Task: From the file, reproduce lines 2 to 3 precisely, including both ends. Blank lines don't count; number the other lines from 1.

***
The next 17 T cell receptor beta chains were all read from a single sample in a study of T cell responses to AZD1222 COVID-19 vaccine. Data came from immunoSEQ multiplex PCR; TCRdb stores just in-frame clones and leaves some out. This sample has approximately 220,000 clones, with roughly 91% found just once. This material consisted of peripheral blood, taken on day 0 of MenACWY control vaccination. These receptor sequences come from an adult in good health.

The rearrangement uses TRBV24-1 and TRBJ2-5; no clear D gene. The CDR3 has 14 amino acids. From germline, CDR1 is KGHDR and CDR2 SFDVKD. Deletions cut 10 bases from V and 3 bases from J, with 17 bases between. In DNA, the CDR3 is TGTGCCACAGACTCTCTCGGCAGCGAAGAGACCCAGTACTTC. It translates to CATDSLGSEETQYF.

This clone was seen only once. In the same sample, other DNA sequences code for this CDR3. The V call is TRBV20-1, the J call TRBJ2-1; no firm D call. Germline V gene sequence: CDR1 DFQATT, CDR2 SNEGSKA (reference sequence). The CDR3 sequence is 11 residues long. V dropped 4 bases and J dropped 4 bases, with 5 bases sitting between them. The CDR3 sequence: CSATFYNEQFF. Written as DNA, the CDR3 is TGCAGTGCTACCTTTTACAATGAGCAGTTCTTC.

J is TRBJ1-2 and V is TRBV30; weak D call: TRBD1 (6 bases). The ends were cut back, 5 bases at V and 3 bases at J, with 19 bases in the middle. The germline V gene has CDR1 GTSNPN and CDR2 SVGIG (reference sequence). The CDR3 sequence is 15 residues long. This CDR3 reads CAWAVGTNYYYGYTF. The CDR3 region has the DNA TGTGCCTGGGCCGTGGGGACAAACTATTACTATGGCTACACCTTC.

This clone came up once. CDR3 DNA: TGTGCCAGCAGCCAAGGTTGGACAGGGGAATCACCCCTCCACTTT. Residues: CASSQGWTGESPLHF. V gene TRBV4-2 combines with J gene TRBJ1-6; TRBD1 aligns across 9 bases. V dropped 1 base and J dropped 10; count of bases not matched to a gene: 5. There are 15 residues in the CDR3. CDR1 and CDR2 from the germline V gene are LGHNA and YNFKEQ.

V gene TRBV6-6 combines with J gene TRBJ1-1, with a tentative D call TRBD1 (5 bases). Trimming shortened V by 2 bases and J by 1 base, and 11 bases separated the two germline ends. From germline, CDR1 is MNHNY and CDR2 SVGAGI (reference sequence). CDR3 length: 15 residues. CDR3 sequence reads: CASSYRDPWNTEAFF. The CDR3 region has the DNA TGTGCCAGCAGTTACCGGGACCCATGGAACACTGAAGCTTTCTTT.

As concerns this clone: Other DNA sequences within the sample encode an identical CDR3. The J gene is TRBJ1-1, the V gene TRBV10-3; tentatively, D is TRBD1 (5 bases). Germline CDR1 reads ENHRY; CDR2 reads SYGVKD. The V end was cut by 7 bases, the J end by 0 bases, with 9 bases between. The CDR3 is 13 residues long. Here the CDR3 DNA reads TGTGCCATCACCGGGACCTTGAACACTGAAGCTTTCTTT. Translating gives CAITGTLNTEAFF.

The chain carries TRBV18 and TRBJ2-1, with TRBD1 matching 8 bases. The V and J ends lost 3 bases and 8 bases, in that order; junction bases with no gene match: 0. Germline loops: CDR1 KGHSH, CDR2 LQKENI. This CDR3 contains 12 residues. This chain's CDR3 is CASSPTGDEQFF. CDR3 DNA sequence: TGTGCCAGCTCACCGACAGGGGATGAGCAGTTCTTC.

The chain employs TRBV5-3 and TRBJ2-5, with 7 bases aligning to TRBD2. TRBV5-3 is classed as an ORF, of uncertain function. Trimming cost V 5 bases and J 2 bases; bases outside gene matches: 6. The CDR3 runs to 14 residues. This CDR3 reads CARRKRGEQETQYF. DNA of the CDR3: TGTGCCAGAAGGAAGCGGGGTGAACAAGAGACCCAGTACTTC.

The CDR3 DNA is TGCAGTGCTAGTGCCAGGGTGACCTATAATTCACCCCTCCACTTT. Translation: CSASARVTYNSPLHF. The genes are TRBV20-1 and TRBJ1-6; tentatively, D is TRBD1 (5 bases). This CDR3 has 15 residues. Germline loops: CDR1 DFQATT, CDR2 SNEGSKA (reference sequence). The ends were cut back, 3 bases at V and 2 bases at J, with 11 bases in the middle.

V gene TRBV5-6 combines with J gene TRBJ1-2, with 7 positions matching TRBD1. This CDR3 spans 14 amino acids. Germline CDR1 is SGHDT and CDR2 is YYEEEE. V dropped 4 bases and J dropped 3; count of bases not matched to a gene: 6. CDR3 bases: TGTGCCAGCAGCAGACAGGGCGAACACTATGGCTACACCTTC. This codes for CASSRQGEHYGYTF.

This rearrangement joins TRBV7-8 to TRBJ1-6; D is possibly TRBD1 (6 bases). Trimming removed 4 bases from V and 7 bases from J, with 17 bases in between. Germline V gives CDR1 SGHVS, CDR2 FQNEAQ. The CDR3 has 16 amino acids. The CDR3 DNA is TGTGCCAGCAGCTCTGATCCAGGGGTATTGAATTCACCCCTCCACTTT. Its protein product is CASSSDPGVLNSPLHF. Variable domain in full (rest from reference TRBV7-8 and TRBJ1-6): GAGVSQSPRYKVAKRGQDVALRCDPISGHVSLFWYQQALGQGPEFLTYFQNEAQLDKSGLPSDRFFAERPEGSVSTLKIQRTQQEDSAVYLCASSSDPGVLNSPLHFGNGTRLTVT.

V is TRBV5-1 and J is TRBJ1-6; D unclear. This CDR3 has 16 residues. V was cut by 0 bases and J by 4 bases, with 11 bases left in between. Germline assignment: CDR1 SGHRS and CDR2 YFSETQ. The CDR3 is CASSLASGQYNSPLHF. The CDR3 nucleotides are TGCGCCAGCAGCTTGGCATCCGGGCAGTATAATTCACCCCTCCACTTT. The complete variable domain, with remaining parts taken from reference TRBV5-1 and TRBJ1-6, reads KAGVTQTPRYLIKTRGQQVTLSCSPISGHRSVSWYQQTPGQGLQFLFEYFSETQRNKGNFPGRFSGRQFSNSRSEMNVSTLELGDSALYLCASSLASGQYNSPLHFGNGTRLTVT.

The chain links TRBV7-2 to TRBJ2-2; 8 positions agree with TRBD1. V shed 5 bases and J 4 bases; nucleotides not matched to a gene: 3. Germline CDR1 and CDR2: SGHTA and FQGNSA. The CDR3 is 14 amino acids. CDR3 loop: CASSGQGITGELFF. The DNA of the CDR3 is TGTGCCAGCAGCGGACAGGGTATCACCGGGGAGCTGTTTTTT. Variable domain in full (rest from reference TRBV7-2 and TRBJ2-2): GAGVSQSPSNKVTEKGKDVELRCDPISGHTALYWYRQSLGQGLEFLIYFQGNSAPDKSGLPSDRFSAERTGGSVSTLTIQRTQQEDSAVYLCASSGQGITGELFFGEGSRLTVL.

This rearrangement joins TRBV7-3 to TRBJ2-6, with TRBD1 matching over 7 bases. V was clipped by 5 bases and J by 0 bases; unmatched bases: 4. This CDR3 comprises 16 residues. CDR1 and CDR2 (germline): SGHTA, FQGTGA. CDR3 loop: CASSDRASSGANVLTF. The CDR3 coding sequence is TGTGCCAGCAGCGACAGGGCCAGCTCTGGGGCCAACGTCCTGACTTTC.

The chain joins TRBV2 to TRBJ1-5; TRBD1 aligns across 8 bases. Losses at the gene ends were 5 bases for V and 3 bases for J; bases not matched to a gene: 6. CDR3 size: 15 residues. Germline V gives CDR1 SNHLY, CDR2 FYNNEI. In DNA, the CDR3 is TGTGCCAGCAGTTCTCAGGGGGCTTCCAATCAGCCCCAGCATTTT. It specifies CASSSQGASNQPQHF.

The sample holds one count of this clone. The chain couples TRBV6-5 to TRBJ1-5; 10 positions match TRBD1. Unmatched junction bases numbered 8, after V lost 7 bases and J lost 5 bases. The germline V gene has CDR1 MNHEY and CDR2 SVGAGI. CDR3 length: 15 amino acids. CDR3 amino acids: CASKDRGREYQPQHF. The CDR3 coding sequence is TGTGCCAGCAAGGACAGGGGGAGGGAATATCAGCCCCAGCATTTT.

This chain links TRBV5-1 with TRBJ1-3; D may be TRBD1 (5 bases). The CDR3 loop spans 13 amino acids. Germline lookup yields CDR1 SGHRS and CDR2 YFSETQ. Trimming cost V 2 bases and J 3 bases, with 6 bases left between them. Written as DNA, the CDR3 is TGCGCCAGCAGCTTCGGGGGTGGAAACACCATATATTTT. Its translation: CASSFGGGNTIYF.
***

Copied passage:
The rearrangement uses TRBV24-1 and TRBJ2-5; no clear D gene. The CDR3 has 14 amino acids. From germline, CDR1 is KGHDR and CDR2 SFDVKD. Deletions cut 10 bases from V and 3 bases from J, with 17 bases between. In DNA, the CDR3 is TGTGCCACAGACTCTCTCGGCAGCGAAGAGACCCAGTACTTC. It translates to CATDSLGSEETQYF.

This clone was seen only once. In the same sample, other DNA sequences code for this CDR3. The V call is TRBV20-1, the J call TRBJ2-1; no firm D call. Germline V gene sequence: CDR1 DFQATT, CDR2 SNEGSKA (reference sequence). The CDR3 sequence is 11 residues long. V dropped 4 bases and J dropped 4 bases, with 5 bases sitting between them. The CDR3 sequence: CSATFYNEQFF. Written as DNA, the CDR3 is TGCAGTGCTACCTTTTACAATGAGCAGTTCTTC.